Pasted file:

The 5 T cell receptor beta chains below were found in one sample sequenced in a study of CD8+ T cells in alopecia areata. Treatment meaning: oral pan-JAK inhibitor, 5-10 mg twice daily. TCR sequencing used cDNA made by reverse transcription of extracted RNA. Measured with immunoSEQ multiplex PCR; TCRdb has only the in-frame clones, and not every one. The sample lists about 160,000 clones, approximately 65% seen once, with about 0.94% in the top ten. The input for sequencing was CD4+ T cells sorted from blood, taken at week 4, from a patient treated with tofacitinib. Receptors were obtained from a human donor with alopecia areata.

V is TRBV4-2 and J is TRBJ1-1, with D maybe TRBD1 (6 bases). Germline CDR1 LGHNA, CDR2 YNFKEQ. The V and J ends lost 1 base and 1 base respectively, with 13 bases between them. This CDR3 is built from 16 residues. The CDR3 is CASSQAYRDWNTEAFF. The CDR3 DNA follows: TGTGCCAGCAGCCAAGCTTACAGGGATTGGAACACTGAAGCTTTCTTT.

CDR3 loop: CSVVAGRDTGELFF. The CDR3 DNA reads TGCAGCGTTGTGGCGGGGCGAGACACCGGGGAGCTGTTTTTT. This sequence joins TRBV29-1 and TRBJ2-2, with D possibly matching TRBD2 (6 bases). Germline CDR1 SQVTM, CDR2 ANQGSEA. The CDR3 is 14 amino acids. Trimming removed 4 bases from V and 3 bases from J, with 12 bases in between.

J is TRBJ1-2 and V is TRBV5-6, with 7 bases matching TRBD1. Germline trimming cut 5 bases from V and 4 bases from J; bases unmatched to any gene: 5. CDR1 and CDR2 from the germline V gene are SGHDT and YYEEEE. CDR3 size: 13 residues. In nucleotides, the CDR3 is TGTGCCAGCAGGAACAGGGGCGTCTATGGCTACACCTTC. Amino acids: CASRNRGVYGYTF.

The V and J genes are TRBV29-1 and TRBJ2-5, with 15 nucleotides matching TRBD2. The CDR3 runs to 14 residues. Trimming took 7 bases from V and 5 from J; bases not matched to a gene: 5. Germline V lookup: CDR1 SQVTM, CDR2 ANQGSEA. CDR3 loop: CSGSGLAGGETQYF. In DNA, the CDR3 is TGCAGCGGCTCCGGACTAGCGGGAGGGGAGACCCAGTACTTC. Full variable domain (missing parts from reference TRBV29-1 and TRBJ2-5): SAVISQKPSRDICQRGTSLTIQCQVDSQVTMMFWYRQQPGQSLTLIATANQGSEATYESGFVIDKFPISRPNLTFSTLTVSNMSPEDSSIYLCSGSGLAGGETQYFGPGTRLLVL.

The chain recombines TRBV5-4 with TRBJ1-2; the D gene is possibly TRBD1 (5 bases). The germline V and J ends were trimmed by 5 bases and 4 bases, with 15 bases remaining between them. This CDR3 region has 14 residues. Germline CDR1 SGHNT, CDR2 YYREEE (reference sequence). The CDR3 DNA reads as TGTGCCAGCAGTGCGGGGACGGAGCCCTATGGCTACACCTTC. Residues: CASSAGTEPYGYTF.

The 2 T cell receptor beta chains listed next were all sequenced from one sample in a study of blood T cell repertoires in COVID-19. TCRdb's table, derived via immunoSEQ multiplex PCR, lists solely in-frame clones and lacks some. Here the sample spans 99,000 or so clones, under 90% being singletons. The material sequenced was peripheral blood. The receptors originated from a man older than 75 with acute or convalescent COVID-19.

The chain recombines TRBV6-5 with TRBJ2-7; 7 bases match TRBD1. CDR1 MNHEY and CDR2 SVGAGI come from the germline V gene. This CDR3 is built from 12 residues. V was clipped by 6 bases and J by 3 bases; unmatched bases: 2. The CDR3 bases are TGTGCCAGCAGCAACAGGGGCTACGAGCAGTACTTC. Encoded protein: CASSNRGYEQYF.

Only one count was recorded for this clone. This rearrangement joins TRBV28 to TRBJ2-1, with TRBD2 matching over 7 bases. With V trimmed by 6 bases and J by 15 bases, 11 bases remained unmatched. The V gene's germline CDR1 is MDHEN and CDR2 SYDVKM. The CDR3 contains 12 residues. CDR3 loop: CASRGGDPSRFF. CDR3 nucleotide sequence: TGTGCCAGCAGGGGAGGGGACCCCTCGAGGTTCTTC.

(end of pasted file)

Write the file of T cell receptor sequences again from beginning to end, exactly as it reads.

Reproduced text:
The 5 T cell receptor beta chains below were found in one sample sequenced in a study of CD8+ T cells in alopecia areata. Treatment meaning: oral pan-JAK inhibitor, 5-10 mg twice daily. TCR sequencing used cDNA made by reverse transcription of extracted RNA. Measured with immunoSEQ multiplex PCR; TCRdb has only the in-frame clones, and not every one. The sample lists about 160,000 clones, approximately 65% seen once, with about 0.94% in the top ten. The input for sequencing was CD4+ T cells sorted from blood, taken at week 4, from a patient treated with tofacitinib. Receptors were obtained from a human donor with alopecia areata.

V is TRBV4-2 and J is TRBJ1-1, with D maybe TRBD1 (6 bases). Germline CDR1 LGHNA, CDR2 YNFKEQ. The V and J ends lost 1 base and 1 base respectively, with 13 bases between them. This CDR3 is built from 16 residues. The CDR3 is CASSQAYRDWNTEAFF. The CDR3 DNA follows: TGTGCCAGCAGCCAAGCTTACAGGGATTGGAACACTGAAGCTTTCTTT.

CDR3 loop: CSVVAGRDTGELFF. The CDR3 DNA reads TGCAGCGTTGTGGCGGGGCGAGACACCGGGGAGCTGTTTTTT. This sequence joins TRBV29-1 and TRBJ2-2, with D possibly matching TRBD2 (6 bases). Germline CDR1 SQVTM, CDR2 ANQGSEA. The CDR3 is 14 amino acids. Trimming removed 4 bases from V and 3 bases from J, with 12 bases in between.

J is TRBJ1-2 and V is TRBV5-6, with 7 bases matching TRBD1. Germline trimming cut 5 bases from V and 4 bases from J; bases unmatched to any gene: 5. CDR1 and CDR2 from the germline V gene are SGHDT and YYEEEE. CDR3 size: 13 residues. In nucleotides, the CDR3 is TGTGCCAGCAGGAACAGGGGCGTCTATGGCTACACCTTC. Amino acids: CASRNRGVYGYTF.

The V and J genes are TRBV29-1 and TRBJ2-5, with 15 nucleotides matching TRBD2. The CDR3 runs to 14 residues. Trimming took 7 bases from V and 5 from J; bases not matched to a gene: 5. Germline V lookup: CDR1 SQVTM, CDR2 ANQGSEA. CDR3 loop: CSGSGLAGGETQYF. In DNA, the CDR3 is TGCAGCGGCTCCGGACTAGCGGGAGGGGAGACCCAGTACTTC. Full variable domain (missing parts from reference TRBV29-1 and TRBJ2-5): SAVISQKPSRDICQRGTSLTIQCQVDSQVTMMFWYRQQPGQSLTLIATANQGSEATYESGFVIDKFPISRPNLTFSTLTVSNMSPEDSSIYLCSGSGLAGGETQYFGPGTRLLVL.

The chain recombines TRBV5-4 with TRBJ1-2; the D gene is possibly TRBD1 (5 bases). The germline V and J ends were trimmed by 5 bases and 4 bases, with 15 bases remaining between them. This CDR3 region has 14 residues. Germline CDR1 SGHNT, CDR2 YYREEE (reference sequence). The CDR3 DNA reads as TGTGCCAGCAGTGCGGGGACGGAGCCCTATGGCTACACCTTC. Residues: CASSAGTEPYGYTF.

The 2 T cell receptor beta chains listed next were all sequenced from one sample in a study of blood T cell repertoires in COVID-19. TCRdb's table, derived via immunoSEQ multiplex PCR, lists solely in-frame clones and lacks some. Here the sample spans 99,000 or so clones, under 90% being singletons. The material sequenced was peripheral blood. The receptors originated from a man older than 75 with acute or convalescent COVID-19.

The chain recombines TRBV6-5 with TRBJ2-7; 7 bases match TRBD1. CDR1 MNHEY and CDR2 SVGAGI come from the germline V gene. This CDR3 is built from 12 residues. V was clipped by 6 bases and J by 3 bases; unmatched bases: 2. The CDR3 bases are TGTGCCAGCAGCAACAGGGGCTACGAGCAGTACTTC. Encoded protein: CASSNRGYEQYF.

Only one count was recorded for this clone. This rearrangement joins TRBV28 to TRBJ2-1, with TRBD2 matching over 7 bases. With V trimmed by 6 bases and J by 15 bases, 11 bases remained unmatched. The V gene's germline CDR1 is MDHEN and CDR2 SYDVKM. The CDR3 contains 12 residues. CDR3 loop: CASRGGDPSRFF. CDR3 nucleotide sequence: TGTGCCAGCAGGGGAGGGGACCCCTCGAGGTTCTTC.